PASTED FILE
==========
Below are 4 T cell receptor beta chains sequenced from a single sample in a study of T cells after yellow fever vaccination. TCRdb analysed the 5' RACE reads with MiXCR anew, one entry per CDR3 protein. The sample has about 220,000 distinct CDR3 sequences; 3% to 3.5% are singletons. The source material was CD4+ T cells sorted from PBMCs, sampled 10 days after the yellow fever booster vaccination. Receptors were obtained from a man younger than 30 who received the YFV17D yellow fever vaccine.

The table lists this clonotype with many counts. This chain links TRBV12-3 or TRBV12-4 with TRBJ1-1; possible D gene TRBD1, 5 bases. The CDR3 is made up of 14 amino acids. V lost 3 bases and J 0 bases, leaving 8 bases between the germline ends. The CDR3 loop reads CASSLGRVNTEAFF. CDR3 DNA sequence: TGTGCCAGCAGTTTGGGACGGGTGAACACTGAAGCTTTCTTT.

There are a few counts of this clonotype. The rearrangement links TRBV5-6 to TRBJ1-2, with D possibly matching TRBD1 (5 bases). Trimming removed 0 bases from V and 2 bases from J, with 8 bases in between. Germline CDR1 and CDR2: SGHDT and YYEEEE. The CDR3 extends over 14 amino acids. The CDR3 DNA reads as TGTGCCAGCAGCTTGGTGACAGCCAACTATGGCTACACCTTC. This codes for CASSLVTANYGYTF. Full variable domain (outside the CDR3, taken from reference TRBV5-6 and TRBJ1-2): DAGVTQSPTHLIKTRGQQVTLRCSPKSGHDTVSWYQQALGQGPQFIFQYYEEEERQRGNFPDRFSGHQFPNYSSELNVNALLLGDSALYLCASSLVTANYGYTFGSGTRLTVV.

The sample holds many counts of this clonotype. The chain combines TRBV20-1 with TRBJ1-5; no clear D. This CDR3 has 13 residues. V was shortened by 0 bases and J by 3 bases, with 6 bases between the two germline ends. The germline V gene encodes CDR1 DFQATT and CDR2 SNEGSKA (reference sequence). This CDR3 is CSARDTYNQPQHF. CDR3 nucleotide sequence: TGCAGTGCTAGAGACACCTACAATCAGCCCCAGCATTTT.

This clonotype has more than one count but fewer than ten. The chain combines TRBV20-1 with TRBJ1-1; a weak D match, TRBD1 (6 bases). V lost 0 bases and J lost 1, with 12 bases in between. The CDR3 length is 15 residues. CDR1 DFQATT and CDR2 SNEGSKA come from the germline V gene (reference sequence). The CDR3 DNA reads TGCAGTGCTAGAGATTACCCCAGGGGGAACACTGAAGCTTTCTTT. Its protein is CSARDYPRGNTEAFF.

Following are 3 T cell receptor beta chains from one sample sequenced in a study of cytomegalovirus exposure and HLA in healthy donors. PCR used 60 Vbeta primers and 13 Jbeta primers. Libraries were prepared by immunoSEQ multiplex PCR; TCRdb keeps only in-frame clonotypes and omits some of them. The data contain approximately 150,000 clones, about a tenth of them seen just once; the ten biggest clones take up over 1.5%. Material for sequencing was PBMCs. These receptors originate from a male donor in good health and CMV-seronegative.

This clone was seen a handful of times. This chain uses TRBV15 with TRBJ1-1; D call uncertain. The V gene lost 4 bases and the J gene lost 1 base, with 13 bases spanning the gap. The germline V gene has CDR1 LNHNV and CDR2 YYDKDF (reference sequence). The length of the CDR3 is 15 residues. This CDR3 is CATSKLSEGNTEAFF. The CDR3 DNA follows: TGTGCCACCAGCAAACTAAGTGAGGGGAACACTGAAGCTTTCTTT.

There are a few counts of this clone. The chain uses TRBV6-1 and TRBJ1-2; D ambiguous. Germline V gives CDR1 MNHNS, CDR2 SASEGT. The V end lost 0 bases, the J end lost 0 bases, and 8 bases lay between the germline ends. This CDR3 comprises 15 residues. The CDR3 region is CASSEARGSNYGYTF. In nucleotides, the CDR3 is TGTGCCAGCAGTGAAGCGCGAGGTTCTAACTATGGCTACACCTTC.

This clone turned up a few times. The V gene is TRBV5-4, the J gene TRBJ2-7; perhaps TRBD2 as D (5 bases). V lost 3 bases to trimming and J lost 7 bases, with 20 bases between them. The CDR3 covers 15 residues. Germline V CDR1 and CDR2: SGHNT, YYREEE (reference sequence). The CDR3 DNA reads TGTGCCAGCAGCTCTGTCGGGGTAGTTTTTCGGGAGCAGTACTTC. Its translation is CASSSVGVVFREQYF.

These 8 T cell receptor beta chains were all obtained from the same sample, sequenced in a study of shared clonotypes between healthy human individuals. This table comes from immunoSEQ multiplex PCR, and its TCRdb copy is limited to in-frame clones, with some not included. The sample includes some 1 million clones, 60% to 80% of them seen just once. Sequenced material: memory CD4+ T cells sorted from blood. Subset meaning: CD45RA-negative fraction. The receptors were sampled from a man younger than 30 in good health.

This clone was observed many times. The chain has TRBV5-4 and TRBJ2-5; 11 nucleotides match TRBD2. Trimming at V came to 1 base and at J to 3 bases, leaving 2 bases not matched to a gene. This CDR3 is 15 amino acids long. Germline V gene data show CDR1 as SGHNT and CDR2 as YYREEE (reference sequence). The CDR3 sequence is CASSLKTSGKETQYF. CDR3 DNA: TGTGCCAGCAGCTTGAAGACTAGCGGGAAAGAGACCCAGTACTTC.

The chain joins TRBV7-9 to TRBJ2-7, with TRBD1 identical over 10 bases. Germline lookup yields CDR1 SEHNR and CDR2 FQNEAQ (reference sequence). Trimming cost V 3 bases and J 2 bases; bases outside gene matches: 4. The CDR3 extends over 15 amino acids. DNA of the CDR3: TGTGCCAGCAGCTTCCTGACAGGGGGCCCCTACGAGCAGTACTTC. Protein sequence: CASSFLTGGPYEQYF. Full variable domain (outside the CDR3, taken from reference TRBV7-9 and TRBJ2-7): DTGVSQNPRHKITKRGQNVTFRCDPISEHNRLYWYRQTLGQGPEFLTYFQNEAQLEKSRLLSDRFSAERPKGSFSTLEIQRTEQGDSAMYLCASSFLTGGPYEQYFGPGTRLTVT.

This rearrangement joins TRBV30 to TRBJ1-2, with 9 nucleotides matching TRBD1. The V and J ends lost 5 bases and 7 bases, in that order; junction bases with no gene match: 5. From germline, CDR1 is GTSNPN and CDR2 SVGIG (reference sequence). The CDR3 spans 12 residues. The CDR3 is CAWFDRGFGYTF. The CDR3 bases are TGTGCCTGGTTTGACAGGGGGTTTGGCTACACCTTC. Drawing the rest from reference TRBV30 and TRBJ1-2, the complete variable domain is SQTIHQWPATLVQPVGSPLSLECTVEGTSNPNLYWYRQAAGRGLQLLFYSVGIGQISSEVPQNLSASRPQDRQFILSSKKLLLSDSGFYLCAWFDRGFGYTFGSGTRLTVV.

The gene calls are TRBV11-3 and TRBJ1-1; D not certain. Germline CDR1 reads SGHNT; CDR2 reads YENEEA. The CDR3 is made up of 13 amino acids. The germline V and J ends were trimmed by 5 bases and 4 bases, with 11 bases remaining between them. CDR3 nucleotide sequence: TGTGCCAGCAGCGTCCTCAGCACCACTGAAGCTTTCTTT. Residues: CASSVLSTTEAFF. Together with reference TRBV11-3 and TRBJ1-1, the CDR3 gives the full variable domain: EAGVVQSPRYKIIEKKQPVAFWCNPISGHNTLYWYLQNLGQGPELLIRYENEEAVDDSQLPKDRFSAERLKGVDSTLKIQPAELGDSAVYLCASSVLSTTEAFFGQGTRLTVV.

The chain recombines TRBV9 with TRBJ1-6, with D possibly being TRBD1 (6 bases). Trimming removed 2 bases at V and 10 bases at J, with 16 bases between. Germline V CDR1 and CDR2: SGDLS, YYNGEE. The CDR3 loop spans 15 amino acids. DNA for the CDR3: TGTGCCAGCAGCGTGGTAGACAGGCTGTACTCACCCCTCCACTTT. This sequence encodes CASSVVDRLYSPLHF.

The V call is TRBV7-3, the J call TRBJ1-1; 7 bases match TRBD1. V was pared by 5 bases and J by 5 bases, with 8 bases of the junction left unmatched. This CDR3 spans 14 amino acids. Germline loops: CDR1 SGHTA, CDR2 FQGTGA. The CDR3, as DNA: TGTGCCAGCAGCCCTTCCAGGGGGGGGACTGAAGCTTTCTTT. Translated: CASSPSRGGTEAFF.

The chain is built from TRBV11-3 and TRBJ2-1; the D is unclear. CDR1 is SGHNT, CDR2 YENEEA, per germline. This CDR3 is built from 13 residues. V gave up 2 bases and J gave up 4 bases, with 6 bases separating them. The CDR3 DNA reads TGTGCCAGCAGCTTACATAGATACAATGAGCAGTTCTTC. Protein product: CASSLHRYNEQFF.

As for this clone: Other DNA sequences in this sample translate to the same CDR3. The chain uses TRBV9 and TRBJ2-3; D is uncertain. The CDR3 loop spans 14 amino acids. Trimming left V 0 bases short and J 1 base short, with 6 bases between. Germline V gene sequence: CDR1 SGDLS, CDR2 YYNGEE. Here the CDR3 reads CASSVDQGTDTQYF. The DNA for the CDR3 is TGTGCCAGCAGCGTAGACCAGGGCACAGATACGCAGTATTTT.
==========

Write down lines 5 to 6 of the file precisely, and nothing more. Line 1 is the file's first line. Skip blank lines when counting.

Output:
This clonotype has more than one count but fewer than ten. The chain combines TRBV20-1 with TRBJ1-1; a weak D match, TRBD1 (6 bases). V lost 0 bases and J lost 1, with 12 bases in between. The CDR3 length is 15 residues. CDR1 DFQATT and CDR2 SNEGSKA come from the germline V gene (reference sequence). The CDR3 DNA reads TGCAGTGCTAGAGATTACCCCAGGGGGAACACTGAAGCTTTCTTT. Its protein is CSARDYPRGNTEAFF.

Following are 3 T cell receptor beta chains from one sample sequenced in a study of cytomegalovirus exposure and HLA in healthy donors. PCR used 60 Vbeta primers and 13 Jbeta primers. Libraries were prepared by immunoSEQ multiplex PCR; TCRdb keeps only in-frame clonotypes and omits some of them. The data contain approximately 150,000 clones, about a tenth of them seen just once; the ten biggest clones take up over 1.5%. Material for sequencing was PBMCs. These receptors originate from a male donor in good health and CMV-seronegative.